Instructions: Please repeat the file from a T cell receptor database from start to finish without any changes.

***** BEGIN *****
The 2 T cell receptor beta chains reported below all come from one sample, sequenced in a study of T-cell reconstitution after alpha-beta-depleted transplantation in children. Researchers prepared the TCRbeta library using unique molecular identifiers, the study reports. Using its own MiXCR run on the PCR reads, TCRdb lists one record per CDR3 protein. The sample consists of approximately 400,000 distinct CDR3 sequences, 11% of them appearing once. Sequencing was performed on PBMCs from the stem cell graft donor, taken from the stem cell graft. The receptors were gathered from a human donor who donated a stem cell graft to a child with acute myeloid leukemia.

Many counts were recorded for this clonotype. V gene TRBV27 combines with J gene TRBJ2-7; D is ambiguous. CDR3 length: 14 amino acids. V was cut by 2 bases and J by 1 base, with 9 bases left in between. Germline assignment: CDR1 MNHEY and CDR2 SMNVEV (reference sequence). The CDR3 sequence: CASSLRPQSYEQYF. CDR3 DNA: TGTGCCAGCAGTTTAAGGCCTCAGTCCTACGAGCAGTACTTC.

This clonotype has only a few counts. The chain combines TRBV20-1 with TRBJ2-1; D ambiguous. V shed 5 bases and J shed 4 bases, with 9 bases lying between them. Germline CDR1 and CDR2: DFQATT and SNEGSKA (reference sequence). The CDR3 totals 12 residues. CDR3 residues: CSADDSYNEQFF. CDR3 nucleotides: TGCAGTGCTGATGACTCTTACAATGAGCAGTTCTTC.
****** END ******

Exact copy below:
The 2 T cell receptor beta chains reported below all come from one sample, sequenced in a study of T-cell reconstitution after alpha-beta-depleted transplantation in children. Researchers prepared the TCRbeta library using unique molecular identifiers, the study reports. Using its own MiXCR run on the PCR reads, TCRdb lists one record per CDR3 protein. The sample consists of approximately 400,000 distinct CDR3 sequences, 11% of them appearing once. Sequencing was performed on PBMCs from the stem cell graft donor, taken from the stem cell graft. The receptors were gathered from a human donor who donated a stem cell graft to a child with acute myeloid leukemia.

Many counts were recorded for this clonotype. V gene TRBV27 combines with J gene TRBJ2-7; D is ambiguous. CDR3 length: 14 amino acids. V was cut by 2 bases and J by 1 base, with 9 bases left in between. Germline assignment: CDR1 MNHEY and CDR2 SMNVEV (reference sequence). The CDR3 sequence: CASSLRPQSYEQYF. CDR3 DNA: TGTGCCAGCAGTTTAAGGCCTCAGTCCTACGAGCAGTACTTC.

This clonotype has only a few counts. The chain combines TRBV20-1 with TRBJ2-1; D ambiguous. V shed 5 bases and J shed 4 bases, with 9 bases lying between them. Germline CDR1 and CDR2: DFQATT and SNEGSKA (reference sequence). The CDR3 totals 12 residues. CDR3 residues: CSADDSYNEQFF. CDR3 nucleotides: TGCAGTGCTGATGACTCTTACAATGAGCAGTTCTTC.